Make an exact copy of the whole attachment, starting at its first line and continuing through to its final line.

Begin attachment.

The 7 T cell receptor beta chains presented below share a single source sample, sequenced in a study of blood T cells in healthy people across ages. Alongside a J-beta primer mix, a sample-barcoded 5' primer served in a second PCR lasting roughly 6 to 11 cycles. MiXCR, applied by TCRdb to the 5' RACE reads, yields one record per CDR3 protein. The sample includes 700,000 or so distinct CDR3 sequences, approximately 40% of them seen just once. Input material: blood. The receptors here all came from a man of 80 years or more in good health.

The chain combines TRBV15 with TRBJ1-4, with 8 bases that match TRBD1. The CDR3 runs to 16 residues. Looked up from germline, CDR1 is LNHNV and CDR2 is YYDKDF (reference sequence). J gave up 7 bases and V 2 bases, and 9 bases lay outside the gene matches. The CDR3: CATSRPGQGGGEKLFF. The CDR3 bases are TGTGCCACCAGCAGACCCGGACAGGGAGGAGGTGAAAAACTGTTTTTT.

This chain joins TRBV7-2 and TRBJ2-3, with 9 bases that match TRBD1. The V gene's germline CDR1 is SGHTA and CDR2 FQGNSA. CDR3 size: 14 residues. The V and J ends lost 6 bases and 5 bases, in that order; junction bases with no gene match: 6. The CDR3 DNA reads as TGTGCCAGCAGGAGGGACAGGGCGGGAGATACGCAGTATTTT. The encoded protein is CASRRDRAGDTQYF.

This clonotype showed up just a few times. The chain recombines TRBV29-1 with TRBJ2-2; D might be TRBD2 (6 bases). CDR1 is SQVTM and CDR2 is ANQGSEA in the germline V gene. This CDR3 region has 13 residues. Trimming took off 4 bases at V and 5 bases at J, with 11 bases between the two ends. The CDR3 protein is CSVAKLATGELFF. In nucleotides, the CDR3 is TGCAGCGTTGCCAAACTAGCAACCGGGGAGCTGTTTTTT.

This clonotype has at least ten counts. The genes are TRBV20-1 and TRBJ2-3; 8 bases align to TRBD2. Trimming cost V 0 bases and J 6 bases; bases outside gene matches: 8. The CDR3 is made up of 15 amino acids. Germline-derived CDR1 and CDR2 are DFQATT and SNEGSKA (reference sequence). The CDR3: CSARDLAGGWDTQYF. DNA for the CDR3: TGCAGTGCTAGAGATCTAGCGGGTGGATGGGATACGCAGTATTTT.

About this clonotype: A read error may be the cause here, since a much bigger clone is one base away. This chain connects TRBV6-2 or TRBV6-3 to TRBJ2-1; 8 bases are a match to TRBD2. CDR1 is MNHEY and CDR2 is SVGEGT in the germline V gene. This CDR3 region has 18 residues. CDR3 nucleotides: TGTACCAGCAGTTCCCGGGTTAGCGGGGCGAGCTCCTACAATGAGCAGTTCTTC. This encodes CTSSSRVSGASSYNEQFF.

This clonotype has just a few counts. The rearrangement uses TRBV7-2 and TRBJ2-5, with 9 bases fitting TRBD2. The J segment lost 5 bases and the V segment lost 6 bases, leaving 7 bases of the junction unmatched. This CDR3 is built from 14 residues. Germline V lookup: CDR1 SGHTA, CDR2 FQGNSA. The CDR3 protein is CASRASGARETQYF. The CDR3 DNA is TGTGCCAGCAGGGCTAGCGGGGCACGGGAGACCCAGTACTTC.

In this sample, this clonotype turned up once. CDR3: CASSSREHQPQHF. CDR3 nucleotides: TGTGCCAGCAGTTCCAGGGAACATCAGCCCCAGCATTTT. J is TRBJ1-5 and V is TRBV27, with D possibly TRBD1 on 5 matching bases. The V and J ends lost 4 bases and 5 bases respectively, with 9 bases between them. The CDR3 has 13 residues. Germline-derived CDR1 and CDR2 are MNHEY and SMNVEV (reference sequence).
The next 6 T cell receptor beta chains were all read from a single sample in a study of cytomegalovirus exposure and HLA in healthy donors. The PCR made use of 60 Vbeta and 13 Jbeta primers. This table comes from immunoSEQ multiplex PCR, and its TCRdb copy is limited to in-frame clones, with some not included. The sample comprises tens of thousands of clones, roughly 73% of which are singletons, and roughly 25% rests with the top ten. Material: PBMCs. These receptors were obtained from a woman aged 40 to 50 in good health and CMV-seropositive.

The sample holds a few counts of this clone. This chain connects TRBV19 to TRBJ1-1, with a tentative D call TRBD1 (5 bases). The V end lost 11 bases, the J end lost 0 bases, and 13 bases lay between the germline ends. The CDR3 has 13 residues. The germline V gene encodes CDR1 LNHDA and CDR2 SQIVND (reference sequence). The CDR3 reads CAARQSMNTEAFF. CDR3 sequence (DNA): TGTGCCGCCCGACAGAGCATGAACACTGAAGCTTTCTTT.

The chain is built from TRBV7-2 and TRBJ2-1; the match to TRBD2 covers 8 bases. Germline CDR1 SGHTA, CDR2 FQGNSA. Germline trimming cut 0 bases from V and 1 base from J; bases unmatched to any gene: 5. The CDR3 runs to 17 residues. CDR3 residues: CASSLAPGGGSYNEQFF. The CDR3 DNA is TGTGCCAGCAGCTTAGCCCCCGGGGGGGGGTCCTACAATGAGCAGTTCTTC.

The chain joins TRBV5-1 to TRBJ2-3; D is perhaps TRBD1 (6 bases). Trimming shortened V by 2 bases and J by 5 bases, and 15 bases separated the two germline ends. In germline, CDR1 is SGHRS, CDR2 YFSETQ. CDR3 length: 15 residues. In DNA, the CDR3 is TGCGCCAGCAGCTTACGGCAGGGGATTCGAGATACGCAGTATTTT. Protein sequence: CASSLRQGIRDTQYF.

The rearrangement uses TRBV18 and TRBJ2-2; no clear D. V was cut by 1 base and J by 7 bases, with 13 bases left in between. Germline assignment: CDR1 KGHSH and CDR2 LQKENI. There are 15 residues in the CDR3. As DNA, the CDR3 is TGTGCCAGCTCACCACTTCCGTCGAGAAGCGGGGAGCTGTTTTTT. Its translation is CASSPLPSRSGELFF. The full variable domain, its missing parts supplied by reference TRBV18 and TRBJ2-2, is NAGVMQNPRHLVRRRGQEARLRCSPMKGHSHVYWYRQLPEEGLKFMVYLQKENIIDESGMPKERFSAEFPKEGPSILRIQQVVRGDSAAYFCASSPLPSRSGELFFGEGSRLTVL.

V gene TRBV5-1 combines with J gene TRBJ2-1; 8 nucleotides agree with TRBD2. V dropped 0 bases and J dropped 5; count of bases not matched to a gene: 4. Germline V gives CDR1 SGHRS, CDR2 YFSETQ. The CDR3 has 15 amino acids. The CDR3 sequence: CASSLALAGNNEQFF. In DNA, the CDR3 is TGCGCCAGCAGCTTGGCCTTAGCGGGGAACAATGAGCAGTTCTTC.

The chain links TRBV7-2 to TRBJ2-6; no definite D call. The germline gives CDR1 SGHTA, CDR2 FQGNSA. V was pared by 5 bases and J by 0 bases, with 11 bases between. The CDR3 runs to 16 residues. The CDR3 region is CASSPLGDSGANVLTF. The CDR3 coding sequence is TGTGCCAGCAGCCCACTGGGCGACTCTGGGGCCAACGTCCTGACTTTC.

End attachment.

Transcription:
The 7 T cell receptor beta chains presented below share a single source sample, sequenced in a study of blood T cells in healthy people across ages. Alongside a J-beta primer mix, a sample-barcoded 5' primer served in a second PCR lasting roughly 6 to 11 cycles. MiXCR, applied by TCRdb to the 5' RACE reads, yields one record per CDR3 protein. The sample includes 700,000 or so distinct CDR3 sequences, approximately 40% of them seen just once. Input material: blood. The receptors here all came from a man of 80 years or more in good health.

The chain combines TRBV15 with TRBJ1-4, with 8 bases that match TRBD1. The CDR3 runs to 16 residues. Looked up from germline, CDR1 is LNHNV and CDR2 is YYDKDF (reference sequence). J gave up 7 bases and V 2 bases, and 9 bases lay outside the gene matches. The CDR3: CATSRPGQGGGEKLFF. The CDR3 bases are TGTGCCACCAGCAGACCCGGACAGGGAGGAGGTGAAAAACTGTTTTTT.

This chain joins TRBV7-2 and TRBJ2-3, with 9 bases that match TRBD1. The V gene's germline CDR1 is SGHTA and CDR2 FQGNSA. CDR3 size: 14 residues. The V and J ends lost 6 bases and 5 bases, in that order; junction bases with no gene match: 6. The CDR3 DNA reads as TGTGCCAGCAGGAGGGACAGGGCGGGAGATACGCAGTATTTT. The encoded protein is CASRRDRAGDTQYF.

This clonotype showed up just a few times. The chain recombines TRBV29-1 with TRBJ2-2; D might be TRBD2 (6 bases). CDR1 is SQVTM and CDR2 is ANQGSEA in the germline V gene. This CDR3 region has 13 residues. Trimming took off 4 bases at V and 5 bases at J, with 11 bases between the two ends. The CDR3 protein is CSVAKLATGELFF. In nucleotides, the CDR3 is TGCAGCGTTGCCAAACTAGCAACCGGGGAGCTGTTTTTT.

This clonotype has at least ten counts. The genes are TRBV20-1 and TRBJ2-3; 8 bases align to TRBD2. Trimming cost V 0 bases and J 6 bases; bases outside gene matches: 8. The CDR3 is made up of 15 amino acids. Germline-derived CDR1 and CDR2 are DFQATT and SNEGSKA (reference sequence). The CDR3: CSARDLAGGWDTQYF. DNA for the CDR3: TGCAGTGCTAGAGATCTAGCGGGTGGATGGGATACGCAGTATTTT.

About this clonotype: A read error may be the cause here, since a much bigger clone is one base away. This chain connects TRBV6-2 or TRBV6-3 to TRBJ2-1; 8 bases are a match to TRBD2. CDR1 is MNHEY and CDR2 is SVGEGT in the germline V gene. This CDR3 region has 18 residues. CDR3 nucleotides: TGTACCAGCAGTTCCCGGGTTAGCGGGGCGAGCTCCTACAATGAGCAGTTCTTC. This encodes CTSSSRVSGASSYNEQFF.

This clonotype has just a few counts. The rearrangement uses TRBV7-2 and TRBJ2-5, with 9 bases fitting TRBD2. The J segment lost 5 bases and the V segment lost 6 bases, leaving 7 bases of the junction unmatched. This CDR3 is built from 14 residues. Germline V lookup: CDR1 SGHTA, CDR2 FQGNSA. The CDR3 protein is CASRASGARETQYF. The CDR3 DNA is TGTGCCAGCAGGGCTAGCGGGGCACGGGAGACCCAGTACTTC.

In this sample, this clonotype turned up once. CDR3: CASSSREHQPQHF. CDR3 nucleotides: TGTGCCAGCAGTTCCAGGGAACATCAGCCCCAGCATTTT. J is TRBJ1-5 and V is TRBV27, with D possibly TRBD1 on 5 matching bases. The V and J ends lost 4 bases and 5 bases respectively, with 9 bases between them. The CDR3 has 13 residues. Germline-derived CDR1 and CDR2 are MNHEY and SMNVEV (reference sequence).
The next 6 T cell receptor beta chains were all read from a single sample in a study of cytomegalovirus exposure and HLA in healthy donors. The PCR made use of 60 Vbeta and 13 Jbeta primers. This table comes from immunoSEQ multiplex PCR, and its TCRdb copy is limited to in-frame clones, with some not included. The sample comprises tens of thousands of clones, roughly 73% of which are singletons, and roughly 25% rests with the top ten. Material: PBMCs. These receptors were obtained from a woman aged 40 to 50 in good health and CMV-seropositive.

The sample holds a few counts of this clone. This chain connects TRBV19 to TRBJ1-1, with a tentative D call TRBD1 (5 bases). The V end lost 11 bases, the J end lost 0 bases, and 13 bases lay between the germline ends. The CDR3 has 13 residues. The germline V gene encodes CDR1 LNHDA and CDR2 SQIVND (reference sequence). The CDR3 reads CAARQSMNTEAFF. CDR3 sequence (DNA): TGTGCCGCCCGACAGAGCATGAACACTGAAGCTTTCTTT.

The chain is built from TRBV7-2 and TRBJ2-1; the match to TRBD2 covers 8 bases. Germline CDR1 SGHTA, CDR2 FQGNSA. Germline trimming cut 0 bases from V and 1 base from J; bases unmatched to any gene: 5. The CDR3 runs to 17 residues. CDR3 residues: CASSLAPGGGSYNEQFF. The CDR3 DNA is TGTGCCAGCAGCTTAGCCCCCGGGGGGGGGTCCTACAATGAGCAGTTCTTC.

The chain joins TRBV5-1 to TRBJ2-3; D is perhaps TRBD1 (6 bases). Trimming shortened V by 2 bases and J by 5 bases, and 15 bases separated the two germline ends. In germline, CDR1 is SGHRS, CDR2 YFSETQ. CDR3 length: 15 residues. In DNA, the CDR3 is TGCGCCAGCAGCTTACGGCAGGGGATTCGAGATACGCAGTATTTT. Protein sequence: CASSLRQGIRDTQYF.

The rearrangement uses TRBV18 and TRBJ2-2; no clear D. V was cut by 1 base and J by 7 bases, with 13 bases left in between. Germline assignment: CDR1 KGHSH and CDR2 LQKENI. There are 15 residues in the CDR3. As DNA, the CDR3 is TGTGCCAGCTCACCACTTCCGTCGAGAAGCGGGGAGCTGTTTTTT. Its translation is CASSPLPSRSGELFF. The full variable domain, its missing parts supplied by reference TRBV18 and TRBJ2-2, is NAGVMQNPRHLVRRRGQEARLRCSPMKGHSHVYWYRQLPEEGLKFMVYLQKENIIDESGMPKERFSAEFPKEGPSILRIQQVVRGDSAAYFCASSPLPSRSGELFFGEGSRLTVL.

V gene TRBV5-1 combines with J gene TRBJ2-1; 8 nucleotides agree with TRBD2. V dropped 0 bases and J dropped 5; count of bases not matched to a gene: 4. Germline V gives CDR1 SGHRS, CDR2 YFSETQ. The CDR3 has 15 amino acids. The CDR3 sequence: CASSLALAGNNEQFF. In DNA, the CDR3 is TGCGCCAGCAGCTTGGCCTTAGCGGGGAACAATGAGCAGTTCTTC.

The chain links TRBV7-2 to TRBJ2-6; no definite D call. The germline gives CDR1 SGHTA, CDR2 FQGNSA. V was pared by 5 bases and J by 0 bases, with 11 bases between. The CDR3 runs to 16 residues. The CDR3 region is CASSPLGDSGANVLTF. The CDR3 coding sequence is TGTGCCAGCAGCCCACTGGGCGACTCTGGGGCCAACGTCCTGACTTTC.